2. The Beginning
In 1997 the UK Government convened creative thinkers, business people and policy makers to discuss debate and define a new area of the economy that they loosely described as the “creative industries”. These discussions were an effort to make links where none previously existed. They sought to redefine existing attitudes, perceptions about the roles of art, creativity, jobs and identity within society. Long before authors were defining new classes and eras, and years before international agencies were declaring the norms and rules of a new global economy the United Kingdom began a grand experiment. In 1998 the UK published the first ever national Creative Industries Mapping Document that detailed this new economy in ways only previously imagined.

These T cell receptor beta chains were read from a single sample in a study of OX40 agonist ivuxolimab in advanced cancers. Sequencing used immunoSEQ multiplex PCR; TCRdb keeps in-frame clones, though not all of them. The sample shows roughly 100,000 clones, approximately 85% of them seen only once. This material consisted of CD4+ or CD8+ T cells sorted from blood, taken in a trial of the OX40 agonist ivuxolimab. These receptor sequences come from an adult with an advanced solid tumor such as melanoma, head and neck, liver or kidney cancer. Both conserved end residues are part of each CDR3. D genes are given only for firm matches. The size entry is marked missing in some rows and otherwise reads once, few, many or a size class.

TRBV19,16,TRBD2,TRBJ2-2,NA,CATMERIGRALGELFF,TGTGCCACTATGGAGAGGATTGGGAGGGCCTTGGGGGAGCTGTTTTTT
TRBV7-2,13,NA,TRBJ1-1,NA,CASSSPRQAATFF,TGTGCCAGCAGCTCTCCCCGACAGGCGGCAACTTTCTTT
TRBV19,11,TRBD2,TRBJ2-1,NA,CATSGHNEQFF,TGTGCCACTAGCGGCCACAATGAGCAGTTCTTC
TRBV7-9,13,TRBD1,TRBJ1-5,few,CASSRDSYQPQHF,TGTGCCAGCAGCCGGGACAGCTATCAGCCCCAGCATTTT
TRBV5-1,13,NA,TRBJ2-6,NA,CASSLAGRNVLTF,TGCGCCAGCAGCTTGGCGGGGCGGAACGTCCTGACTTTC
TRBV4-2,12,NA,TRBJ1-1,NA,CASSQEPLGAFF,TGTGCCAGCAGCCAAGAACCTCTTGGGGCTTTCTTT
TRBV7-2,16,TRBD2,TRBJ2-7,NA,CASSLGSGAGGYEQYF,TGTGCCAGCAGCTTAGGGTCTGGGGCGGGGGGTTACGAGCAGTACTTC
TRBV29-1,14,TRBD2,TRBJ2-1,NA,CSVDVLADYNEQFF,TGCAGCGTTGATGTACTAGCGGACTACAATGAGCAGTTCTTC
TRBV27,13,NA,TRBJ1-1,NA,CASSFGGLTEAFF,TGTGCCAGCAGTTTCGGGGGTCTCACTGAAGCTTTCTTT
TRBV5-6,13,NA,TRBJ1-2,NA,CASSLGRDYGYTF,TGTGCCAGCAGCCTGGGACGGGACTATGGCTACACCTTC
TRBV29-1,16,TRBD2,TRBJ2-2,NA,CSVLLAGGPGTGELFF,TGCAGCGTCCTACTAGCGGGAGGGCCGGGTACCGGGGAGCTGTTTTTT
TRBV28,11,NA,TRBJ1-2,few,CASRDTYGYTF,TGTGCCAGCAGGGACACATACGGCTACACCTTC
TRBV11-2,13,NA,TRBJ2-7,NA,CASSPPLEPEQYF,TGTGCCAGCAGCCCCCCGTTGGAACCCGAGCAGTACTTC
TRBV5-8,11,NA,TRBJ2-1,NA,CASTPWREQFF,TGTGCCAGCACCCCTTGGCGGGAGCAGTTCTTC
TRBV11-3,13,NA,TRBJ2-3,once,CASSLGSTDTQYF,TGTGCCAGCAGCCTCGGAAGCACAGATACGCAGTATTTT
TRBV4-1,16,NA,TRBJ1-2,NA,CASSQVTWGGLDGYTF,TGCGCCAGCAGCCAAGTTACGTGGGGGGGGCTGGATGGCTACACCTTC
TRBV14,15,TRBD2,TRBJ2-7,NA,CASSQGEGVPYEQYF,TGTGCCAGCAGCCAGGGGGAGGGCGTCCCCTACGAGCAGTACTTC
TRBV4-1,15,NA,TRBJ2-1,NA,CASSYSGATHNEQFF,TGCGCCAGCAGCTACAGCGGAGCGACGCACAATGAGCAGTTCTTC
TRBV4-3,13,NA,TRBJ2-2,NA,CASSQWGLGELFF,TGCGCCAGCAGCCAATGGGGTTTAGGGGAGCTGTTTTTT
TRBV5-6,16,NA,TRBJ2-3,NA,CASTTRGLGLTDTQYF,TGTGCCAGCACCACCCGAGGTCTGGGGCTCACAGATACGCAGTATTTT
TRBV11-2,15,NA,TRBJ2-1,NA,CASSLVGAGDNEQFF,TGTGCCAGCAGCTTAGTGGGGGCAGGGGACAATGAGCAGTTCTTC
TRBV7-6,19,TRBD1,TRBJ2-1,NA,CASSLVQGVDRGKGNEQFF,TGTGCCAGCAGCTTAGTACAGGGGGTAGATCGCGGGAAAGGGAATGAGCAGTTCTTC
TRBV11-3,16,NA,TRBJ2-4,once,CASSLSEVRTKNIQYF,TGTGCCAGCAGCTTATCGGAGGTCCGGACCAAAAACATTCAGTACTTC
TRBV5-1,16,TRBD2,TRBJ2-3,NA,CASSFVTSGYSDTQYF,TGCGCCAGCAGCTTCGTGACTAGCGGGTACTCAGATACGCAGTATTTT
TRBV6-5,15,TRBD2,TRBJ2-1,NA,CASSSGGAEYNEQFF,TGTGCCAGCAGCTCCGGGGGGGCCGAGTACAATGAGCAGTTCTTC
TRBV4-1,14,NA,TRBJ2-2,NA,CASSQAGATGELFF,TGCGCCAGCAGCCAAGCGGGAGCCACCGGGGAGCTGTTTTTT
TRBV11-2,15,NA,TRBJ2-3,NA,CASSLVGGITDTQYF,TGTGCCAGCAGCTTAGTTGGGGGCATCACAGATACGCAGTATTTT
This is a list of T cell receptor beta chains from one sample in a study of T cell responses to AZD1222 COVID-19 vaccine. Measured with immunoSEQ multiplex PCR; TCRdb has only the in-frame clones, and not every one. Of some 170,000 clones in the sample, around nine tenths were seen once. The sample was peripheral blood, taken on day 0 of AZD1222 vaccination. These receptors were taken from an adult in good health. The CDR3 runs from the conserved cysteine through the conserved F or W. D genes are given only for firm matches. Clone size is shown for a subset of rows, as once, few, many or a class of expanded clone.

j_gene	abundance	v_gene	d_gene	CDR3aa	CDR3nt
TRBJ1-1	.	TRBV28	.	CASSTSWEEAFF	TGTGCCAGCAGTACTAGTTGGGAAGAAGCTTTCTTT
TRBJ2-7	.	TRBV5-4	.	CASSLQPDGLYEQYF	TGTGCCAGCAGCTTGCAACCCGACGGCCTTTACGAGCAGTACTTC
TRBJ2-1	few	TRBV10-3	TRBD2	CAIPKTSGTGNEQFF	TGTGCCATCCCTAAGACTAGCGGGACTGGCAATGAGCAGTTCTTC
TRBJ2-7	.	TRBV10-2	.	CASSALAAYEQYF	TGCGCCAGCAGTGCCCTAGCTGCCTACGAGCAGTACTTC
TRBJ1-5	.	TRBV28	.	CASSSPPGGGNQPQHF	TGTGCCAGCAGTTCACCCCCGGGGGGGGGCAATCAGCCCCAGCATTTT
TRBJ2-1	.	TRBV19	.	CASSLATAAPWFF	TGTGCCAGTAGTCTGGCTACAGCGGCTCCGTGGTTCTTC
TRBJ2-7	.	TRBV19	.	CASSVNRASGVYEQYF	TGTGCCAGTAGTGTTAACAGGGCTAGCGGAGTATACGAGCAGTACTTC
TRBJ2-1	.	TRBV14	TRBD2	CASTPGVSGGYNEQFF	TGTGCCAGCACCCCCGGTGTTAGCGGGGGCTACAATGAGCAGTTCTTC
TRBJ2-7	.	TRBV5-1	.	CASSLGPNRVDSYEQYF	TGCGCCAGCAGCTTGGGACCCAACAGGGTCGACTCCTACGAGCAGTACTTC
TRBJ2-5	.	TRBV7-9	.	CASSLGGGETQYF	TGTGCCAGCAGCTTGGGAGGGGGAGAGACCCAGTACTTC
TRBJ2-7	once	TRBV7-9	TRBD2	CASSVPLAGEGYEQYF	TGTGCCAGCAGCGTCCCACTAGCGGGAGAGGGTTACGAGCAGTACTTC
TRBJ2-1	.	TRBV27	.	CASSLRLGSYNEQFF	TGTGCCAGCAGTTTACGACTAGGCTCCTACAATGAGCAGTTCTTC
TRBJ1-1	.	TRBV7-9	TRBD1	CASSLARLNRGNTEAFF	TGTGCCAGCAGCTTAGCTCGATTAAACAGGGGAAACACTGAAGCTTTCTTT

Bursting from the restraining definition of culture and cultural policy the 1998 Task Force recognised a much broader phenomenon underway. It was based in the natural ability of the individual – creativity. It spread into technology and legal institutions-intellectual property. It was about entrepreneurs and business – export, workspace. And it was dynamic – requiring constant skills and training development. The first ever creative industries mapping document identified workspace, intellectual property protection, education, financing and the ability to access foreign markets as key variables of a national economic and social, open source, policy experiment.